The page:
First Greenpeace activists get visas to leave Russia
Russia on Thursday started issuing visas to the foreign crew of a Greenpeace protest ship and dropped the criminal case against the last member of the 30-strong team.
Thirteen Greenpeace activists and a British video journalist were issued transit visas allowing them to leave Russia and go home after a three-month ordeal sparked by a protest against Arctic oil drilling in September.
“Fourteen people have been given a visa,” Greenpeace spokesman Arin de Hoog told AFP. “They will depart from Russia in the coming days.”
Activists showed off their passports stamped with transit visas to journalists outside the migration services offices in Saint Petersburg, Russia’s second city, where they have been staying for over a month.
Italy’s Christian d’Alessandro was notified Thursday by investigators that the case against him had been closed.
Earlier this week, Russia closed the cases of the other 29 crew members of Greenpeace’s Arctic Sunrise ship under an amnesty widely seen as the Kremlin’s attempt to improve Russia’s image ahead of the Winter Olympic Games in February in its Black Sea city of Sochi.
Russian migration services could not say how long the processing of the documents for the foreigners will take, but Greenpeace said it expected that all the necessary visas would be issued by the end of Friday.
“More than 20 people from the Arctic Sunrise crew applied for visa documents,” a spokesman at the migration service said. But he added that the service could not guarantee that all the activists would get home before year’s end.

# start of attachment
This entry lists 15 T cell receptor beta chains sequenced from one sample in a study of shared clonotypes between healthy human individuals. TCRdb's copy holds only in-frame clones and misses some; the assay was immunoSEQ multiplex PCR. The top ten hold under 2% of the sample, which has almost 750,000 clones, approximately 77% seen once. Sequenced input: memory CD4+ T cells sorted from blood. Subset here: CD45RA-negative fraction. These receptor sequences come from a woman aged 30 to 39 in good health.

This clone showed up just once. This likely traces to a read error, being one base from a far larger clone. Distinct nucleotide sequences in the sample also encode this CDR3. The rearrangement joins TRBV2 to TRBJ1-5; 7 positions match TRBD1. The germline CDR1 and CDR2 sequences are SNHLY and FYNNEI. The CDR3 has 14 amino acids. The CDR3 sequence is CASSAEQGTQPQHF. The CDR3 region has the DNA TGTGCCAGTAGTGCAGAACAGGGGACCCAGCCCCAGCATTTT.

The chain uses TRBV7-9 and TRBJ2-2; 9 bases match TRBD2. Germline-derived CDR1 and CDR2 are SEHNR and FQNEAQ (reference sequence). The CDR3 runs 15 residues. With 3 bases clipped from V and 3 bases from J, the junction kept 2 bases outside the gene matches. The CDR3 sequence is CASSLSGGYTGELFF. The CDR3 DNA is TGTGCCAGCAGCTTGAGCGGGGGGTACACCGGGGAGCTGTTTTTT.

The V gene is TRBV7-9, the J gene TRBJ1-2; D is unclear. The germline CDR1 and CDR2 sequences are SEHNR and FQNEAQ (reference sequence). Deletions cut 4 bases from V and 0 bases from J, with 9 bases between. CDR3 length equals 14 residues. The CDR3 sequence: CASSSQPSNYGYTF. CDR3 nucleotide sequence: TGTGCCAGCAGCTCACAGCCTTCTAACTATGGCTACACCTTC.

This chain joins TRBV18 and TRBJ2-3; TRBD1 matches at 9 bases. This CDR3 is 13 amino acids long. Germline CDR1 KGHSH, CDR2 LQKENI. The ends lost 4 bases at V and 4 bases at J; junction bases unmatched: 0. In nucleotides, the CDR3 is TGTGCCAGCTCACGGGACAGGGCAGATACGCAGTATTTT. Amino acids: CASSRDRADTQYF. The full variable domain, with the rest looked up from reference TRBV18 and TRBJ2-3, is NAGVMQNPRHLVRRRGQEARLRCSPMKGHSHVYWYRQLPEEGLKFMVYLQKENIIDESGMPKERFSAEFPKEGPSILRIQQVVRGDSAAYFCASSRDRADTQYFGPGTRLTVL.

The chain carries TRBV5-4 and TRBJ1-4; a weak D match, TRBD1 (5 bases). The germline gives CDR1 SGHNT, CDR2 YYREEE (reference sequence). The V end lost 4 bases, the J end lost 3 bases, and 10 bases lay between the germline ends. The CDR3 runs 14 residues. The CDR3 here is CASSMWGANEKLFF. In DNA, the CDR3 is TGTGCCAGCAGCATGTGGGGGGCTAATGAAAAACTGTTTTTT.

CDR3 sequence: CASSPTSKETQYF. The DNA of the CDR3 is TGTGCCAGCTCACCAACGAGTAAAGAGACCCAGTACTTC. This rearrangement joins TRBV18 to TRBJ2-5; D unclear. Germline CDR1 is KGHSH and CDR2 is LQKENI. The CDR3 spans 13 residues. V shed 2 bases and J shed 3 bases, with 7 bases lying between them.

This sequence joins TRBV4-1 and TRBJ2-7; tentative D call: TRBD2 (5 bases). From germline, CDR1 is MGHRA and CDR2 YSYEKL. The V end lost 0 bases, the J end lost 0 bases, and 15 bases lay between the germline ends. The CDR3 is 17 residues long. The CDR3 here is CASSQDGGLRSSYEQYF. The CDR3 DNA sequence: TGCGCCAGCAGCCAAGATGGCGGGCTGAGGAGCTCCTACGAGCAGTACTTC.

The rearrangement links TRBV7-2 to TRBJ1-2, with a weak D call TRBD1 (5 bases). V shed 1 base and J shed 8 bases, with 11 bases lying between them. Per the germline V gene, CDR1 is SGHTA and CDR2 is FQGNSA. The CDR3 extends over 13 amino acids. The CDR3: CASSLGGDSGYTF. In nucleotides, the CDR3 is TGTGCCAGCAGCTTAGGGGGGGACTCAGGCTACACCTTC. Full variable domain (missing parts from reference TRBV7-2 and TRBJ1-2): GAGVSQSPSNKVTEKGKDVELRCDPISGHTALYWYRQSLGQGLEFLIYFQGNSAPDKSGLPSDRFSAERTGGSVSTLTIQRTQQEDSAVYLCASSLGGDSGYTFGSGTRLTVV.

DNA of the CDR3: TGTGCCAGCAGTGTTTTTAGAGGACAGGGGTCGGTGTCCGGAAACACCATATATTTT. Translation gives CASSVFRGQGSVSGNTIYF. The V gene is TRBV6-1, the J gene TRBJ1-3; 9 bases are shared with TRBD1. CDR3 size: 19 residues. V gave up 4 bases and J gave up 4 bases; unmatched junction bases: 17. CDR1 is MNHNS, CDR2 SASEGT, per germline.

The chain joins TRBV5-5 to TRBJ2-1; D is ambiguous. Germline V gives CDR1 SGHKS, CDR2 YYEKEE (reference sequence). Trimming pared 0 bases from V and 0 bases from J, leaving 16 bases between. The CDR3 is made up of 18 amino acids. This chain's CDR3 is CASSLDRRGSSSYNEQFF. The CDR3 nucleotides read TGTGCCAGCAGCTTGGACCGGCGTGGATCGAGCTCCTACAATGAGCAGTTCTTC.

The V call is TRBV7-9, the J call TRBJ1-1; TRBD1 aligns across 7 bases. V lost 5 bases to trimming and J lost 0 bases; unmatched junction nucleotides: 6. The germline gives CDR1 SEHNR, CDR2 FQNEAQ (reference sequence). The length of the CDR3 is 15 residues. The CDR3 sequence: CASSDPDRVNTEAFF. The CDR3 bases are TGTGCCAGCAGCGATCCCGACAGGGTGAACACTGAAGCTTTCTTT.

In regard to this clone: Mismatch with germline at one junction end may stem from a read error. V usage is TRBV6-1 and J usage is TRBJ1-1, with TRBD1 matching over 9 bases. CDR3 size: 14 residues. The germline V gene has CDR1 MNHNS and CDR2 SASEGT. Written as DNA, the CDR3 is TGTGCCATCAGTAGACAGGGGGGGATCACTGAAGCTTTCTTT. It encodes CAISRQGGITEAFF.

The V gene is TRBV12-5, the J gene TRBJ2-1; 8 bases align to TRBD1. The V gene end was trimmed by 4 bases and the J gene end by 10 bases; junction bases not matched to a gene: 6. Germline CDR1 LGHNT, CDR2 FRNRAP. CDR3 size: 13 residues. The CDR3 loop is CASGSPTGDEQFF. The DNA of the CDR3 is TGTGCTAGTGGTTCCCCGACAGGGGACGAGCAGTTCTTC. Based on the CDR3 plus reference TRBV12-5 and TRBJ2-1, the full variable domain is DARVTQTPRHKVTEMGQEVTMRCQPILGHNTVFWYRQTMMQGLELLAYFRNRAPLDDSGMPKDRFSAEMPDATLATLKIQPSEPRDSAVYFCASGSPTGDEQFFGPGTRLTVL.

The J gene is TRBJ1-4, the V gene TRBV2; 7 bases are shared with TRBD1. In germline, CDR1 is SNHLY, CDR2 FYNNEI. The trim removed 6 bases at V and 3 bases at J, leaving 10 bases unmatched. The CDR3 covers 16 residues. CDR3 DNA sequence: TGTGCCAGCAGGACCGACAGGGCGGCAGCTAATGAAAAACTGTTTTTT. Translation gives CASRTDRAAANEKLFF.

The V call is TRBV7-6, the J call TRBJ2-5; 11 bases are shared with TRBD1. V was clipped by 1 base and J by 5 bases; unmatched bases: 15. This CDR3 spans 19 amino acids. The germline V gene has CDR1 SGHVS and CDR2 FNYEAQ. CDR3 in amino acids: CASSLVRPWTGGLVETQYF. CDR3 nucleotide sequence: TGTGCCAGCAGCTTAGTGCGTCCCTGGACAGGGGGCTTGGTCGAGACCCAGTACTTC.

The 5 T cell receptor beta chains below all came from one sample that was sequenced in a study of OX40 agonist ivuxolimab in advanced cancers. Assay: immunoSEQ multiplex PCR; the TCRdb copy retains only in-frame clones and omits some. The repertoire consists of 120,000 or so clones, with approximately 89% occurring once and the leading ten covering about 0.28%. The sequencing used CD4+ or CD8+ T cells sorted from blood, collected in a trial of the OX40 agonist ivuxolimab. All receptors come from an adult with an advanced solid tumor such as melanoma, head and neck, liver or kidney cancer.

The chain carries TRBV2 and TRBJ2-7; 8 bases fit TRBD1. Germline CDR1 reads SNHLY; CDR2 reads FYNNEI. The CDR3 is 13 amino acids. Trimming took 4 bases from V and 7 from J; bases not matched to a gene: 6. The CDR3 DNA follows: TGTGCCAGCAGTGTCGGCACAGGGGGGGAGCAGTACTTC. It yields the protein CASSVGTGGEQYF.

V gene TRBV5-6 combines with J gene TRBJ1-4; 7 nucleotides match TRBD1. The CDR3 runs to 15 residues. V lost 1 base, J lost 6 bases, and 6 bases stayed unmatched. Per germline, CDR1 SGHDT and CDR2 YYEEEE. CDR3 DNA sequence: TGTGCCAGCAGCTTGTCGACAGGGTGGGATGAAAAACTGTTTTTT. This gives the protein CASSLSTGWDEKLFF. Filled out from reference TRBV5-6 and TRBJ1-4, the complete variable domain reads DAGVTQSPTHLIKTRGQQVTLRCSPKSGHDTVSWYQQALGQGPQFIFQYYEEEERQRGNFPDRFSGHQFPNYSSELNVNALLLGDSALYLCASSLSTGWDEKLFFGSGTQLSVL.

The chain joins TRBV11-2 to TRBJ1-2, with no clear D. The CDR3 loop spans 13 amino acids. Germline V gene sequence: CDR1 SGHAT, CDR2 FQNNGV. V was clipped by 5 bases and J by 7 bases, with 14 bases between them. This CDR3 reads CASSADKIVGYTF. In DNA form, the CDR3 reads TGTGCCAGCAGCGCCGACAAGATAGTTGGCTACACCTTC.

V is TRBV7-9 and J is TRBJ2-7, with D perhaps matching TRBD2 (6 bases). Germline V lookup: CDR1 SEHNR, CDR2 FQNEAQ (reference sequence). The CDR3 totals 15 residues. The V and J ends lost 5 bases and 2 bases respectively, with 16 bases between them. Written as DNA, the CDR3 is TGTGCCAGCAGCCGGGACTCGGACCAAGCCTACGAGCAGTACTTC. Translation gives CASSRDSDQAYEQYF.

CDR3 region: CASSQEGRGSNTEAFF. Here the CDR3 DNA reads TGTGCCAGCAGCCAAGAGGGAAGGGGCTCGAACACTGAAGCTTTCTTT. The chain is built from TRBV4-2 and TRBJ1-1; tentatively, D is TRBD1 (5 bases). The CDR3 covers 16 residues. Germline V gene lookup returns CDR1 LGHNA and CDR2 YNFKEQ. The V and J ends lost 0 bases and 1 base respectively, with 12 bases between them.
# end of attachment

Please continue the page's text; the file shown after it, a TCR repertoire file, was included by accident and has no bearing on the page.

“We’re not sure how it will turn out. But we are hoping that things will be in favour of the Greenpeace activists,” the spokesman told AFP.
The crew also includes four Russian activists whose criminal cases had been dropped on Wednesday.
Russian border guards boarded the Greenpeace ship Arctic Sunrise on September 19 and had it towed to the Arctic port of Murmansk.
The crew, which included two journalists, were accused of piracy and hooliganism, and spent almost two months in jail in and around the Arctic city of Murmansk. In November, they were put on a train and moved to Saint Petersburg.
The charge of piracy, punishable by up to 15 years in prison, was eventually dropped, leaving the lesser accusation of hooliganism, which carries a punishment of up to seven years.
Putin has said that the activists, several of which attempted to scale energy giant Gazprom’s Prirazlomnaya oil rig in the Barents sea, broke the law and were seeking publicity but were “not pirates.”
Several western leaders, including German Chancellor Angela Merkel, expressed concern over the activists’ detention, and celebrities including former Beatle Paul McCartney had pressed for their release.
A UN maritime court in Germany also ruled in favour of a complaint lodged by the Netherlands and ordered Russia to release the crew and the Dutch-flagged ship, but Russia ignored the decision.